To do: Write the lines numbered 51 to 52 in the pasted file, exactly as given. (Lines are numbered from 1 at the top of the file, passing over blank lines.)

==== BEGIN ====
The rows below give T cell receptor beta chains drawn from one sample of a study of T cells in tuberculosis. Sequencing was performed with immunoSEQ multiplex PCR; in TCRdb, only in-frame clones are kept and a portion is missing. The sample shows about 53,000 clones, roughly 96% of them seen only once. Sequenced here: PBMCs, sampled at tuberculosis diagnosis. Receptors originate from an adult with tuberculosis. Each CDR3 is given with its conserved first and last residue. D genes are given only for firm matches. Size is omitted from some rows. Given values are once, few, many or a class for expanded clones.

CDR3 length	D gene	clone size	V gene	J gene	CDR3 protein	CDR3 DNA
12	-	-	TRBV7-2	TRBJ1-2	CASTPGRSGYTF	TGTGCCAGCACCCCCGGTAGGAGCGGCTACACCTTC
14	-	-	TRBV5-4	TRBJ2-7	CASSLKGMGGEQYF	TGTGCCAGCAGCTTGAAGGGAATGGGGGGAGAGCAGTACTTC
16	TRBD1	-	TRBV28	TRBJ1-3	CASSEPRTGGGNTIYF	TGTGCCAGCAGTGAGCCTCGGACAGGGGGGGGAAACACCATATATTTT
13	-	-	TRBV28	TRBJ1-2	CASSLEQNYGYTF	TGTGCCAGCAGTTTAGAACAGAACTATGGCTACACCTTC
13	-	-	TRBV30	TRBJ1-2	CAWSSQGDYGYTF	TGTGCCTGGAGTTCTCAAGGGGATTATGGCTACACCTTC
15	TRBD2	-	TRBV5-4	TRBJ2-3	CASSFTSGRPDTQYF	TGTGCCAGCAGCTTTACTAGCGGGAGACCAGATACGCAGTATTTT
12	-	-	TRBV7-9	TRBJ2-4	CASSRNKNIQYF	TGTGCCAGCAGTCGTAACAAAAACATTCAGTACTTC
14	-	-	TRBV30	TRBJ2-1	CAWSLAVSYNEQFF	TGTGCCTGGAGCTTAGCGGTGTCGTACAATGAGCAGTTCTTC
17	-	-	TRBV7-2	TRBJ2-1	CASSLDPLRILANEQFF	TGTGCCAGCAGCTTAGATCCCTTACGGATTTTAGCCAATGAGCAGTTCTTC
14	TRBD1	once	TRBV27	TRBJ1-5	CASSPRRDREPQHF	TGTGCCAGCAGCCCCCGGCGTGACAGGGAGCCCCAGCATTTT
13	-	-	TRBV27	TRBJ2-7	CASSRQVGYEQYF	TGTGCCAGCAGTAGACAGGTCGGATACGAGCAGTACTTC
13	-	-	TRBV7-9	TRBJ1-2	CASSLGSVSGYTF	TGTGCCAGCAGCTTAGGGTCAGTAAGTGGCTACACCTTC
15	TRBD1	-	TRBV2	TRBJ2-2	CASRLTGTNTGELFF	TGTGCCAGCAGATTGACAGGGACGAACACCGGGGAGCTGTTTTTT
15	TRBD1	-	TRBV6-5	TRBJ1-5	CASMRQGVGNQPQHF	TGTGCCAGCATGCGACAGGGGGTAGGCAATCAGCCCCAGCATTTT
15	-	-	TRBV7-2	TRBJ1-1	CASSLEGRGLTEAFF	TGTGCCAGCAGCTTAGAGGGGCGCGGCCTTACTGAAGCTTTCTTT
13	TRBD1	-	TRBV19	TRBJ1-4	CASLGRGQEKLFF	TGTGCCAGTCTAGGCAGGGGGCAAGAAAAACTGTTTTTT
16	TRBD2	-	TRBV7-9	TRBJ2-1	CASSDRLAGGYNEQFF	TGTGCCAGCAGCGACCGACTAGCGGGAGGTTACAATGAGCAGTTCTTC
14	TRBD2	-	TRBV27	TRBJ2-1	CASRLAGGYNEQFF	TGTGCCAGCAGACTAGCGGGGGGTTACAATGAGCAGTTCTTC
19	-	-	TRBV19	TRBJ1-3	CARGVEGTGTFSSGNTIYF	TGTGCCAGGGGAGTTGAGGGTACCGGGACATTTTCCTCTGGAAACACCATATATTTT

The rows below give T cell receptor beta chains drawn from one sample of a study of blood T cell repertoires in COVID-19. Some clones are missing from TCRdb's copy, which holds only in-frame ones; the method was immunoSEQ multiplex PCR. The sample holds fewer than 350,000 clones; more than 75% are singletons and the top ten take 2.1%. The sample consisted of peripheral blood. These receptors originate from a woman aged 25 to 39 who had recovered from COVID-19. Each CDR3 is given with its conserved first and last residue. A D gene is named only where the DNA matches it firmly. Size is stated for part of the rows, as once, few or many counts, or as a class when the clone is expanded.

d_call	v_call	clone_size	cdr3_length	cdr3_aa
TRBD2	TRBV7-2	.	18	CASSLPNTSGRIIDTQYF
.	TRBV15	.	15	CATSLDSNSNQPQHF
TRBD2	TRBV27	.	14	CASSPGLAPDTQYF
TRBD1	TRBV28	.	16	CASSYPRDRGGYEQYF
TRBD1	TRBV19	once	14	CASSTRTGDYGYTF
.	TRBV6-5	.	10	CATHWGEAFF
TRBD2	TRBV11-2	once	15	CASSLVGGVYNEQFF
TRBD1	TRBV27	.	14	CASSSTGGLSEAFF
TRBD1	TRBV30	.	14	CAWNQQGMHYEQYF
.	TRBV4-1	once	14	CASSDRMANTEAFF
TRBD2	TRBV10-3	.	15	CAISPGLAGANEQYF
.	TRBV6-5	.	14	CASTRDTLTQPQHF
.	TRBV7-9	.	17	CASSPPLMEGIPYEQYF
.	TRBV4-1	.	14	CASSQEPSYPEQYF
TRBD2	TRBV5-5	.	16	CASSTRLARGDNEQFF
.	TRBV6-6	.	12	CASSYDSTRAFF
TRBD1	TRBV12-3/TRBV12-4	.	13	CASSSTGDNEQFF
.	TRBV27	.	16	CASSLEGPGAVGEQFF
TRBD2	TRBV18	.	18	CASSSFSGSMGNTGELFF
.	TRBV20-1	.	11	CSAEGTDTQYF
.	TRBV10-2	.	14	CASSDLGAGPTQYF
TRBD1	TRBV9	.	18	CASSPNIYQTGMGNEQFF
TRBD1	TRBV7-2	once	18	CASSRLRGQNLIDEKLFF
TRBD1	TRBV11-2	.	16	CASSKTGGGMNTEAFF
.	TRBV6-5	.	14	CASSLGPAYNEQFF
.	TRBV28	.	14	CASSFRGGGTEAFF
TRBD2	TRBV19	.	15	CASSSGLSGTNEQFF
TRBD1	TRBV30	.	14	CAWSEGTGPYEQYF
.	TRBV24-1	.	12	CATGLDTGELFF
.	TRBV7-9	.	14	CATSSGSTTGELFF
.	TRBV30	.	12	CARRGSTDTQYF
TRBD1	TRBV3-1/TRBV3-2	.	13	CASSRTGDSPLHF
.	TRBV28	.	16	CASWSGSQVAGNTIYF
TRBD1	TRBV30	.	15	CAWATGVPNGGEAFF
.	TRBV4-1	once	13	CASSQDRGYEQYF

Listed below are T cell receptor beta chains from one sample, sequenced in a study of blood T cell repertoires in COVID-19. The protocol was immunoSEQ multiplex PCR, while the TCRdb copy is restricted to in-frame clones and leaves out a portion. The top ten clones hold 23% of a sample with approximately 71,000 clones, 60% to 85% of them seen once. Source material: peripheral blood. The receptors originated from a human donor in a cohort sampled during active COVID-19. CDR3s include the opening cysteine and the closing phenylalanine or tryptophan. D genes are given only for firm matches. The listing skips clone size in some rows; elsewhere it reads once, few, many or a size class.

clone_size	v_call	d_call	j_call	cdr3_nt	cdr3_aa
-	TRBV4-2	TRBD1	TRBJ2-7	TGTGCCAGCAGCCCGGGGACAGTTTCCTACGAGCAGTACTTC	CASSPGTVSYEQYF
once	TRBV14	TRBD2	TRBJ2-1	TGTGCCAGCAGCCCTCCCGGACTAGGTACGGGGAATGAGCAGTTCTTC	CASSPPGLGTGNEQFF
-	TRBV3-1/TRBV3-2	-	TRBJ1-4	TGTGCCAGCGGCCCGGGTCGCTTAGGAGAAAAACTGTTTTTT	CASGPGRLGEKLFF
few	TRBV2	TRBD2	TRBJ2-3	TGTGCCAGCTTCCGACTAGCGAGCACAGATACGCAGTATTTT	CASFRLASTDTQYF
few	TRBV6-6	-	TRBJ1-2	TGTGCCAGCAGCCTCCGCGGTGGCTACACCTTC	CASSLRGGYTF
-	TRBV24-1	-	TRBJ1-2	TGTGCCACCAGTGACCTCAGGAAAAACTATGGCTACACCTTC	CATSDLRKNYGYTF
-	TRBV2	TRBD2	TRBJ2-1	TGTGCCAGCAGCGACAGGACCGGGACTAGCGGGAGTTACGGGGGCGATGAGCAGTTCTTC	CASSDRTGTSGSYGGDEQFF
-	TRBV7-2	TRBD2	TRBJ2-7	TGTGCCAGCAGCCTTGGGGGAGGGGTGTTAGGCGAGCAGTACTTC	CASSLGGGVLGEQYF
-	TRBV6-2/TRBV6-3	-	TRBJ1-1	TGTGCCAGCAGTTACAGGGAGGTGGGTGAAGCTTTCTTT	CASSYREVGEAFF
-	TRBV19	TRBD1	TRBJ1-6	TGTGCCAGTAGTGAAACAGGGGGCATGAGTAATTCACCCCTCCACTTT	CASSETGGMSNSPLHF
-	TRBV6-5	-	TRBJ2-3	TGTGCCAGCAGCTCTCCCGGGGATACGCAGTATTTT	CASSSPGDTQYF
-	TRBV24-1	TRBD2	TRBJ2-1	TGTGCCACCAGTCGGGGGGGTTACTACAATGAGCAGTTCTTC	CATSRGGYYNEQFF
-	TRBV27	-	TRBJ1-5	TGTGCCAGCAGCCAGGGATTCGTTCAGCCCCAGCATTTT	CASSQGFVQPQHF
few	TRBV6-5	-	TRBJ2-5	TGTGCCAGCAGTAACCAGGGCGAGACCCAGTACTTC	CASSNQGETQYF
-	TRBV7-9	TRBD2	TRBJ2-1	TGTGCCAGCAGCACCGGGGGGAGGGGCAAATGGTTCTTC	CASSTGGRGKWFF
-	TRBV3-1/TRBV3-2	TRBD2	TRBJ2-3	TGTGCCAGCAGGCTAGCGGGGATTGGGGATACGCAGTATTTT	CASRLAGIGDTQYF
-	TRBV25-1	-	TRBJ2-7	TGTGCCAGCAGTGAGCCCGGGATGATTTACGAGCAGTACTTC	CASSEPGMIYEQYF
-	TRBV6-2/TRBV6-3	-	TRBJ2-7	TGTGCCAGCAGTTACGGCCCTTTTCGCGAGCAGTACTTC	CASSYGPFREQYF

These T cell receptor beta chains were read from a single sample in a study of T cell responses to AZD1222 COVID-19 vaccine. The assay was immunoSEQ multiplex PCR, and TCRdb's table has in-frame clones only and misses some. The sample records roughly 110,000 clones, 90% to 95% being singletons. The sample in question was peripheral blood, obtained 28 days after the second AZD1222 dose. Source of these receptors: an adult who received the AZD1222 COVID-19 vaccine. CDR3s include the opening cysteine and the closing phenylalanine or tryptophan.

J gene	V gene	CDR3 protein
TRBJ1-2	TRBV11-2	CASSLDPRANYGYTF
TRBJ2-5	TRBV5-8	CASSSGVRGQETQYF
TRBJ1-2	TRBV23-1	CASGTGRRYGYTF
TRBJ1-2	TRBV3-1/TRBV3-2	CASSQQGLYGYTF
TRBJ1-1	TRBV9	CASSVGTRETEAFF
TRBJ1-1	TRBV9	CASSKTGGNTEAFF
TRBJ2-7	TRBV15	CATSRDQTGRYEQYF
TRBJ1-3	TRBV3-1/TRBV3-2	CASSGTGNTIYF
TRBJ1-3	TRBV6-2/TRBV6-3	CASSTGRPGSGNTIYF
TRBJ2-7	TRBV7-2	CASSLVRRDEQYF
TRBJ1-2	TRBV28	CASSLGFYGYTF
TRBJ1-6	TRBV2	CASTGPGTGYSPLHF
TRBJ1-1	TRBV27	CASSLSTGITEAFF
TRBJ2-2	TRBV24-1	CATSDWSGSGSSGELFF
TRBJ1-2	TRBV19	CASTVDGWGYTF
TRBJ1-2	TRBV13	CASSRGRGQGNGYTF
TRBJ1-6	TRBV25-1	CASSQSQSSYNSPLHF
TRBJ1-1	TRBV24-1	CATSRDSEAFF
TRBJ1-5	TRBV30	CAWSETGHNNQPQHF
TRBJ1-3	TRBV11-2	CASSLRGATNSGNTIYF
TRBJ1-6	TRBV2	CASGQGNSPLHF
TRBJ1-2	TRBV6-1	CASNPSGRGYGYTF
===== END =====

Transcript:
TRBD1	TRBV30	.	14	CAWSEGTGPYEQYF
.	TRBV24-1	.	12	CATGLDTGELFF